Showing posts with label no nutrients in sprouts. Show all posts
Showing posts with label no nutrients in sprouts. Show all posts

Thursday, February 16, 2012

E Coli Jimmy Johns Kansas City E. Coli Outbreak

Yikes! A recent report indicated that Jimmy Johns is linked to an outbreak of the E. Coli virus. This is the 4th time that Jimmy Johns has been responsible for delivering food containing various virus infections and diseases. In both 2009 and 2011, Jimmy Johns was responsible for an outbreak of salmonella that reported over 140 cases in the midwest including Kansas City, Missouri. Once again, this outbreak has been found in the Kansas City area, as well as cities in Kansas, Iowa and Colorado.

The E. Coli has been linked to the clover sprouts served at Jimmy Johns. The sandwich chain switched last year from alfalfa sprouts to clover sprouts to try to deter the spread of salmonella, but this year the new clover sprouts caused an outbreak of E. Coli instead. The problem with these sprouts, both alfalfa and clover, is that they are grown, stored, and shipped in a moldy, moist and warm environment, adding to the likelyhood of producing the salmonella and E. Coli virus infections. Despite popular belief, sprouts of any kind are actually VERY low in nutrients, almost as worthless nutritionally as lettuce, so if you think that you are being healthy by eating lettuce or sprouts, you are wrong. You are basically eating water. So at least for awhile, we here at Kansas City News would recommend staying clear of any kind of sprouts until this E. Coli virus outbreak is contained.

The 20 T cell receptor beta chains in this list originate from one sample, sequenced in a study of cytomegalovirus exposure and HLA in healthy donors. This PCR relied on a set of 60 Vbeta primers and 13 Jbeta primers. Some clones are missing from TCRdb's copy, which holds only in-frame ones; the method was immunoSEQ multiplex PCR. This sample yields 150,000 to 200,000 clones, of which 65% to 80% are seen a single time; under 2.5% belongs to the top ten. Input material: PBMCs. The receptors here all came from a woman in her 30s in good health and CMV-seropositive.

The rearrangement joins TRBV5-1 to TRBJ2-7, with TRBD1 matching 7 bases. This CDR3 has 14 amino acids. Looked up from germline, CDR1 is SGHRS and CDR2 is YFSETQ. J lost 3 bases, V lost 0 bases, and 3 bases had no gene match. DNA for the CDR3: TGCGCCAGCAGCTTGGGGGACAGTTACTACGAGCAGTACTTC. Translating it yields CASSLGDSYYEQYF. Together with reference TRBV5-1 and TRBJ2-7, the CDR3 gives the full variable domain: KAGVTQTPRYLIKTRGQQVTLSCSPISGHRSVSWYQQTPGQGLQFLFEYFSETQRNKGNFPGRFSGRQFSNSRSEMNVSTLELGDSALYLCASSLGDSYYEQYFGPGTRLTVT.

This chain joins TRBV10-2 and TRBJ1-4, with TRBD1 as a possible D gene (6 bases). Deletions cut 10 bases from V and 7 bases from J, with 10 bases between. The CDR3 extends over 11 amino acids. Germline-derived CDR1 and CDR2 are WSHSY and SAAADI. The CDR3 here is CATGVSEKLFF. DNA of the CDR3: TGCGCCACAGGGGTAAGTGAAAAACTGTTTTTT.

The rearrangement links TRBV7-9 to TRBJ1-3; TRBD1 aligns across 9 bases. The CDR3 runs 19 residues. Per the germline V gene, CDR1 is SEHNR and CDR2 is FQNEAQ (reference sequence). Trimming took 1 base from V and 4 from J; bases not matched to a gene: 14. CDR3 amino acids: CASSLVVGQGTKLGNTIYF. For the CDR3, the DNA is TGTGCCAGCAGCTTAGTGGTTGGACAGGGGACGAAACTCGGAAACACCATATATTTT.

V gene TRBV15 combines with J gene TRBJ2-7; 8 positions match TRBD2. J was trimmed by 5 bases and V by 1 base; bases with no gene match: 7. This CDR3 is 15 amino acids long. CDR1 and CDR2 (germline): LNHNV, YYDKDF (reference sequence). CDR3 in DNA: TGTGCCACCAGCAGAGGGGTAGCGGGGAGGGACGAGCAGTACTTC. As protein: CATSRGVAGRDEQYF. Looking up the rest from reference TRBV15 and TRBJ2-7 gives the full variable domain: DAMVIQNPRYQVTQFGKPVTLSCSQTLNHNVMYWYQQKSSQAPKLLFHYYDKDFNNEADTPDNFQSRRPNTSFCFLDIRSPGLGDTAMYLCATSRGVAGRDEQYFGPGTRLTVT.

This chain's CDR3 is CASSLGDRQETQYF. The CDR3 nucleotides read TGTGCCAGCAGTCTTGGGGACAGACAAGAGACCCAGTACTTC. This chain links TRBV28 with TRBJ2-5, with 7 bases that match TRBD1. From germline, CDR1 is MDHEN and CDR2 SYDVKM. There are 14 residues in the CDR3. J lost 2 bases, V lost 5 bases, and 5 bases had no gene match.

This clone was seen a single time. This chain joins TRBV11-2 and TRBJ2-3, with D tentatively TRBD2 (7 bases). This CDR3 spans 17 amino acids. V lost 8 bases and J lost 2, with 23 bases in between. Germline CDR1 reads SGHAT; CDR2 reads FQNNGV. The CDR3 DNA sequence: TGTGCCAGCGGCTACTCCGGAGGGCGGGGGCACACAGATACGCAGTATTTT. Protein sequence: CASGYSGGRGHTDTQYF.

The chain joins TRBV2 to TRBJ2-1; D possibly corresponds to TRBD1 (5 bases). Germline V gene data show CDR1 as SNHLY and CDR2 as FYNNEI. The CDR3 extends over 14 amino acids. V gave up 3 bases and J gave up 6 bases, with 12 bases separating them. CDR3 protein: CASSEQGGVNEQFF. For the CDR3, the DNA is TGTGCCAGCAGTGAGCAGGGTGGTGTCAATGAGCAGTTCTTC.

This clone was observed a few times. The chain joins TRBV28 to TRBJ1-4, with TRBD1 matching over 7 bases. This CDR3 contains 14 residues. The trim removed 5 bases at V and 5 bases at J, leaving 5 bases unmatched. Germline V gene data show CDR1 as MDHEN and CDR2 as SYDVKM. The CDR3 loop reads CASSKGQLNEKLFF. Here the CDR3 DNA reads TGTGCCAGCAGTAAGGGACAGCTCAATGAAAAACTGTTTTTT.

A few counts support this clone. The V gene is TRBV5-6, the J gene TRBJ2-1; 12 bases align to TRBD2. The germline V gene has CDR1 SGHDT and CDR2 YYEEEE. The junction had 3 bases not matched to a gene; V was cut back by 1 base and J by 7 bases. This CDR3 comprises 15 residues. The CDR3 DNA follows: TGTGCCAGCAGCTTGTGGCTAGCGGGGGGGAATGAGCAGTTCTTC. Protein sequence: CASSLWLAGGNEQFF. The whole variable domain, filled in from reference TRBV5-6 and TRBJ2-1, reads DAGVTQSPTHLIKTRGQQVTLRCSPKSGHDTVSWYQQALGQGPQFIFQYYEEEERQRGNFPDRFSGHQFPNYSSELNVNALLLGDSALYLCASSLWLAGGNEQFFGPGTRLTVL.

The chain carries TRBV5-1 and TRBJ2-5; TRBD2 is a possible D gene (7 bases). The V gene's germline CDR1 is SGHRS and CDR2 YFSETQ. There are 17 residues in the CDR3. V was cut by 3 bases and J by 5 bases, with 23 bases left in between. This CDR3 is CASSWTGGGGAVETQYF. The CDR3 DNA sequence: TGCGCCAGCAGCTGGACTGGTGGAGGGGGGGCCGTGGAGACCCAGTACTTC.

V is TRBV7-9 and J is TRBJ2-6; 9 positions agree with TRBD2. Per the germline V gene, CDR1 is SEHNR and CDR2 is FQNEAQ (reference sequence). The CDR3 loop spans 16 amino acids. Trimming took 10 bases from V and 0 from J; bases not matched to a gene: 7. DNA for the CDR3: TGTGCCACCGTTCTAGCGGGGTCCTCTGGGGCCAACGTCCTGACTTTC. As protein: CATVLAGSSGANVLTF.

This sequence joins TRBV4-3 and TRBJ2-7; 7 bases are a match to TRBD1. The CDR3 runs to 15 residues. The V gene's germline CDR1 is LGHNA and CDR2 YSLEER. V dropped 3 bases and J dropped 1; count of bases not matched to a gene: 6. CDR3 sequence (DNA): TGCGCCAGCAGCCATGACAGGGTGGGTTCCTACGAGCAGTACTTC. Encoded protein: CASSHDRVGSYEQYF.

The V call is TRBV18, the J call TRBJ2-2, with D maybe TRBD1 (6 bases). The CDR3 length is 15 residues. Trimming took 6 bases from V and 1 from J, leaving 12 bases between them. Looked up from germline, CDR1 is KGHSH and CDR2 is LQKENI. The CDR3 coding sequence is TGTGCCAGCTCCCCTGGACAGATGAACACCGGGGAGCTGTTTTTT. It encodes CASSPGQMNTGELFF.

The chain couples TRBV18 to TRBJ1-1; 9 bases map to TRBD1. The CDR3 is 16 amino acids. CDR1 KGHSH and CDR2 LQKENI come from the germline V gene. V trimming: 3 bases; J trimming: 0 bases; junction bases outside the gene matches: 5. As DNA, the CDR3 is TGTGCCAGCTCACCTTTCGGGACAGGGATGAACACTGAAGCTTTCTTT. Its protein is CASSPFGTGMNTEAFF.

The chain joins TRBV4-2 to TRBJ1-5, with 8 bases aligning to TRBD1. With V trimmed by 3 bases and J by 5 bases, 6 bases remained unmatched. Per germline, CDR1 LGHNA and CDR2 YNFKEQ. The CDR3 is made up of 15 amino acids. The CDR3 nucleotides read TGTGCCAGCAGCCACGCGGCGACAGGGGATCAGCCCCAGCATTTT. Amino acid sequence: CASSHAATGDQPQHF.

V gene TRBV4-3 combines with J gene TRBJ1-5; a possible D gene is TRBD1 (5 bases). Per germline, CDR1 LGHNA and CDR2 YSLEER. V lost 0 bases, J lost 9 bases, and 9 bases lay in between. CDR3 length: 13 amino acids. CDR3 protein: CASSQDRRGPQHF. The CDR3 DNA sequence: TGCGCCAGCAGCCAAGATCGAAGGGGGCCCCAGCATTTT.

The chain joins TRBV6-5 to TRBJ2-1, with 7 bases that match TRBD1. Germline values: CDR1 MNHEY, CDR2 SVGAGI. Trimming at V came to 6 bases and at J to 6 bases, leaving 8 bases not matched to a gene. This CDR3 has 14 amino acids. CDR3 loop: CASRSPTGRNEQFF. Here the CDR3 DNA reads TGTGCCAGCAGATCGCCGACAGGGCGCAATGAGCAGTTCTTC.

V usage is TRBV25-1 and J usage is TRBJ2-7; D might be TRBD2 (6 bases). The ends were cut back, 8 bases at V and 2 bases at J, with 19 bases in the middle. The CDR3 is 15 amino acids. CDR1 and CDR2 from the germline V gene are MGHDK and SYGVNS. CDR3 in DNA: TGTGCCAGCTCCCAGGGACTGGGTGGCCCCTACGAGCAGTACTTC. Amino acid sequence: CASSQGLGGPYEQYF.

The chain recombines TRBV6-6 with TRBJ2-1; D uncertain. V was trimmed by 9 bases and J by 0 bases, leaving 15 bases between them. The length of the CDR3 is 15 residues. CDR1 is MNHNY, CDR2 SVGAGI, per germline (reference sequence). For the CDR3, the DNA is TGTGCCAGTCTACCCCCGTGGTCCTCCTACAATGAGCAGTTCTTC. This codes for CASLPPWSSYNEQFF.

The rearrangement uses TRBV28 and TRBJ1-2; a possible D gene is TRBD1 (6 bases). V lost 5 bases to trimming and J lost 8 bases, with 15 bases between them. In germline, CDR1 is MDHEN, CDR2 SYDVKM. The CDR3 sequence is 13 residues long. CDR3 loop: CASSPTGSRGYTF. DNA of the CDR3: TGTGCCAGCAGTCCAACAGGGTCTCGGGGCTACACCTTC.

WebMD reports the specifics of the E. Coli virus as follows:

There are many conditions with symptoms similar to those of E. coli infection. Diagnosis of E. coli infection can be complicated by the fact that most bacterial infections that cause diarrhea are accompanied by a high fever. If you have no fever or only a mild fever, your doctor may suspect that something other than bacteria is causing your symptoms.

Bloody diarrhea is common in confirmed cases of E. coli infection, but the bacteria also should be considered a possible cause of non-bloody diarrhea. For more information on when to call a doctor about non-bloody diarrhea, see the topic Diarrhea, Age 12 and Older or Diarrhea, Age 11 and Younger.

Symptoms of E. coli infection usually end in about a week with no further problems. But severe blood and kidney problems may occur within 2 weeks after the onset of diarrhea. These problems can cause kidney failure and sometimes long-term disability or death in some children and older adults.

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